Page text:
By Jim Schutze
By Rachel Watts
By Lauren Drewes Daniels
By Anna Merlan
By Lee Escobedo
By Alice Laussade
By Scott Reitz
From the gut-wrenching moan of the Delta blues to the brassy fire of New Orleans jazz, the Mississippi River has birthed some of this country's finest homegrown sounds. But for self-appointed hipsters in the coastal megalopolises of New York or Los Angeles, where voguish chart-toppers train their mikes toward bottom-line dollar signs only, river-spun songs are often seen as quaint relics of Americana best left to backwoods historians. Even the waterway itself, the nearly 2,500-mile channel that once powered the torrential prose of Mark Twain and served as an essential trade and travel route before the advent of the auto and Internet superhighways, tends to mean little more to contemporary non-Midwesterners than a barely remembered multiple-choice question on a junior-high geography test. In a recent issue of The Baffler, satirist Ben Metcalf echoed mainstream disdain by cracking on the "wrongheaded desire to peddle as the font of all that is virtuous and productive and eternal about our nation that shallow and putrid trough we call the Mississippi River."
With its unpretentious regional customs and disparate community-based musics far removed from an American pop consciousness perverted by the sound-alike faux glamour of MTV and Top 40 radio, the concept of a meaningful river culture does seem of another era, if not another world. So when filmmaker John Junkerman set out five years ago to begin documenting music that had grown up near the banks of the Mississippi, from the town of Inger in northern Minnesota to Delacroix Island at the southernmost tip of Louisiana, he understandably expected to find our indigenous songmaking traditions barely treading water.
But he was mistaken. The Mississippi: River of Song, which airs locally in four hour-long episodes on KERA-Channel 13 every Friday evening in January, presents a vibrant and wide-ranging spectrum of U.S.-bred music that's marching onward--without a care for platinum-selling trends--in the streets, back yards, parks, living rooms, churches, local clubs, and concert halls of the heartland.
As a document of diversity, Junkerman's travelogue covers a lot of ground. After opening the program with a politically correct nod to the Chippewa Nation's annual powwow in Minnesota, the film offers performance excerpts and brief interviews with musicians who capture the breadth of America's distinctive folk forms: blues, jazz, gospel, soul, R&B, country, rockabilly, bluegrass, Cajun, and zydeco. The segments on onetime, big-name Minneapolis rockers Soul Asylum and Babes in Toyland are the only incongruous figures in an otherwise rootsy, folksy lot (ill-conceived attempts, perhaps, to fill in gaps from the film crew's north-country expeditions). But the director more than makes up for this gratuitous pop-rock deviation by sticking to the grassroots and letting unlikely local stars such as Missouri's snazzy St. Charles High School Band, who are allegedly "bigger than the football team," strut their stuff for the cameras.
By including both professionals and amateurs, old-timers and kids, nationally renowned artists (folk guitarist Greg Brown, veteran blues singer Little Milton) and relative unknowns (brass-band hip-hoppers Soul Rebels), Junkerman gives the film a wholesome, family-oriented feel. Every player represents the archetypal common man, telling the stories that need to be told in order to keep the community together and to promote a sense of hometown dignity. Besides the river-centered geography, the only binding thread throughout is that all of the musicians perform for the sheer love and joy of playing. While not exactly an original theme, this idea does manage to drive the film and makes it worthwhile viewing, because it reminds us how great music can be when the intentions of its practitioners are pure.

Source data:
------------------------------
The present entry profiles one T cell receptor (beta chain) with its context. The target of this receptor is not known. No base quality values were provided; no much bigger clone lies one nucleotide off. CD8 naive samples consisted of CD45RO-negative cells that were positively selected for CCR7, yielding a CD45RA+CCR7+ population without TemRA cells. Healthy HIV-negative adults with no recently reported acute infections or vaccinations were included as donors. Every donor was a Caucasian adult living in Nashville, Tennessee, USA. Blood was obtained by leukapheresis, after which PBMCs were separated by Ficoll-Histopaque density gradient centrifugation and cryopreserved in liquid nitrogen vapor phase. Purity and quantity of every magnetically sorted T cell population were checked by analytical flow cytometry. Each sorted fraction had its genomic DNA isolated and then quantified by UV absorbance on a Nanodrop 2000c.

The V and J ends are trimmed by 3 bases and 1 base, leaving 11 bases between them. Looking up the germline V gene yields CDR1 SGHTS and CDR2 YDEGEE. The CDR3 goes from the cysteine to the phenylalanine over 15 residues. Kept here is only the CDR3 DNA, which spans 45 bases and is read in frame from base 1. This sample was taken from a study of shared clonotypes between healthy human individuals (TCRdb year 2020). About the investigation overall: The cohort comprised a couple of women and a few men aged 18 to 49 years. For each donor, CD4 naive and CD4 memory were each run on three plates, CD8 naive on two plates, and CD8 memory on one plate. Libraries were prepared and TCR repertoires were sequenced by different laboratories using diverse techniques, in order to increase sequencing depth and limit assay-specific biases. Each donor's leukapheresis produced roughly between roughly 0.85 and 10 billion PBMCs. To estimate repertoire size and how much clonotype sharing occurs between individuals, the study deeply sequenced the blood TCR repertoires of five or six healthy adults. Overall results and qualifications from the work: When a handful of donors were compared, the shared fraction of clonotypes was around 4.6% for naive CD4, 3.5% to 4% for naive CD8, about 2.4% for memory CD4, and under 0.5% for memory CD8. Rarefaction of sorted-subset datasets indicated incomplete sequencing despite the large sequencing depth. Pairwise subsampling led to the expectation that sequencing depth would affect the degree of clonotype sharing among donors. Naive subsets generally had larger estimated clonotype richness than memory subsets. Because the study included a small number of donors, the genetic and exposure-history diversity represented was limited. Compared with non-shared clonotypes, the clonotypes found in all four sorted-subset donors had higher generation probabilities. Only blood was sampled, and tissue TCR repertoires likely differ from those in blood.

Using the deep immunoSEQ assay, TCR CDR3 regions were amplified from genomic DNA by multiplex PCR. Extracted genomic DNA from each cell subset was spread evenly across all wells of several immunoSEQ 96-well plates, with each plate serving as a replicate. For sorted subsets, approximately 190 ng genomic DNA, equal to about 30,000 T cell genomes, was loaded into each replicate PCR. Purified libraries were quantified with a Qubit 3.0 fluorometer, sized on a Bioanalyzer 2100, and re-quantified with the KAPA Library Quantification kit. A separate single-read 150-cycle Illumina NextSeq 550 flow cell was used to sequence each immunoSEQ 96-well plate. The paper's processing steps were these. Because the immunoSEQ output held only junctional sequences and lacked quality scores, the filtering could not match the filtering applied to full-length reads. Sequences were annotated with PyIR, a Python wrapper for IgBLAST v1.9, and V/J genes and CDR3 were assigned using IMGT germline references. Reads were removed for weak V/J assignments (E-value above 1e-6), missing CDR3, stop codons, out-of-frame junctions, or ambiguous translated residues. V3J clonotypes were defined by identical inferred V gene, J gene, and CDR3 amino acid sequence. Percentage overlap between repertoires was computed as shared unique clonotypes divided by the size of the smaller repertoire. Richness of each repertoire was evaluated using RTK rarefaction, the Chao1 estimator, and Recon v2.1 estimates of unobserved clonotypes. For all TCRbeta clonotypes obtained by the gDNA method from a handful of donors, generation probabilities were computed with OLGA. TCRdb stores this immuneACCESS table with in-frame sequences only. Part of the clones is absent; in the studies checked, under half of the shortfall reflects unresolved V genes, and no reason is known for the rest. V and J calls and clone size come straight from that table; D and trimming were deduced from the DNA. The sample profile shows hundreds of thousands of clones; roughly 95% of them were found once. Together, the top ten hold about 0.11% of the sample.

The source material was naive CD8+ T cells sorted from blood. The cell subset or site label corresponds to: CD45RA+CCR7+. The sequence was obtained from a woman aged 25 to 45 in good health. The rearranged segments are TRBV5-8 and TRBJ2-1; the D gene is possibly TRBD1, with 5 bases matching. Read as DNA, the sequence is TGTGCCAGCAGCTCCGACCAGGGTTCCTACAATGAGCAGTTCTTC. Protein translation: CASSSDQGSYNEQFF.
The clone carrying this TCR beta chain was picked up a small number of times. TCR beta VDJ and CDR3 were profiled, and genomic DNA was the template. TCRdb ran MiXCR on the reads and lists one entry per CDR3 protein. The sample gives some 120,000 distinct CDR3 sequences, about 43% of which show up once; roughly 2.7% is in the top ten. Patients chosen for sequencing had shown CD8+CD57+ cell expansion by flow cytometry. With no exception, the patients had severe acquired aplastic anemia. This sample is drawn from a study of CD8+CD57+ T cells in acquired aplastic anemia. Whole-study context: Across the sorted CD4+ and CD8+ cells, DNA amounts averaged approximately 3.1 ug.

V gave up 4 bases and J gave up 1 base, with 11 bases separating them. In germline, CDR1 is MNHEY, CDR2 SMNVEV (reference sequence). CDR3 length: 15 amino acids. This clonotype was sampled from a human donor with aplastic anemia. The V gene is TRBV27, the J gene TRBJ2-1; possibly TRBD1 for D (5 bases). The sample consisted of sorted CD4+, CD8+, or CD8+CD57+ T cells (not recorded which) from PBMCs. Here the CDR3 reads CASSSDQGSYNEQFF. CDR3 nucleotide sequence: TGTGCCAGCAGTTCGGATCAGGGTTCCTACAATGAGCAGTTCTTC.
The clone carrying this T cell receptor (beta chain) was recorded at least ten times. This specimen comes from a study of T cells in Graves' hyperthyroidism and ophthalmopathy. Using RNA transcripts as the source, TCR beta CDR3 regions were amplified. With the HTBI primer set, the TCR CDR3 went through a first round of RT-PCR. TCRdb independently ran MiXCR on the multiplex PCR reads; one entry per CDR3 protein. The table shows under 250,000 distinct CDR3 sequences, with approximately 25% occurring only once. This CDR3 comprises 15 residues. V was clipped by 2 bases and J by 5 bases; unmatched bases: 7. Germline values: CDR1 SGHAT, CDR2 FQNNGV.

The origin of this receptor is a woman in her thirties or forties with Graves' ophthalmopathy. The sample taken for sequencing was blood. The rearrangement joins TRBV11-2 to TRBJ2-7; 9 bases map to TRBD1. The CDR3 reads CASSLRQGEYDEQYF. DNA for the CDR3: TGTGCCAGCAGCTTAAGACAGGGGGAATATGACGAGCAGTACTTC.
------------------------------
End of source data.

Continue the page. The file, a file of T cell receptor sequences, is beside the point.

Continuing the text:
Despite this inspirational message, River of Song falls flat as a fully developed documentary, which is somewhat surprising given producer-director Junkerman's resume as an Academy Award nominee for Hellfire: A Journey From Hiroshima. In an effort to present an outsized stylistic range, his footage races from one artist or region to the next, with limited or zero transitions between cuts, often sacrificing story and substance for sound. Even the headings for the individual episodes--"Americans Old and New," "Midwestern Crossroads," "Southern Fusion," "Louisiana, Where Music Is King"--seem absurdly arbitrary and nearly interchangeable with each other. And these titles in no way encapsulate a unified context.
Junkerman recently told the Web music network SonicNet that "the idea really was to capture something of the current state of contemporary American music and do it in a way that allowed us to cross over the barriers that usually divide different kinds of music." He said he wanted the film "to look at music from a different standpoint, not dictated by Top 40 charts." Along with his partner Elijah Wald, a music critic for the Boston Globe, Junkerman succeeds at transcending the segregative boundaries of the commercial marketplace. And this is arguably the work's greatest coup. It certainly renewed my faith in the kind of American music that typically flies below the Billboard radar: I barely even liked folk or bluegrass or country before watching this program, yet now I can't seem to get enough of them.
Still, a film on music should do more than merely proffer live performances interspliced with snippets of player commentary. It should dig into history and expand on the social, economic, and cultural developments that led to the various forms of musicmaking. Though Junkerman and Wald's storyline does provide folk goddess-narrator Ani DiFranco with snatches of relevant information about the river and the growth of its neighboring communities, their text is woefully shallow.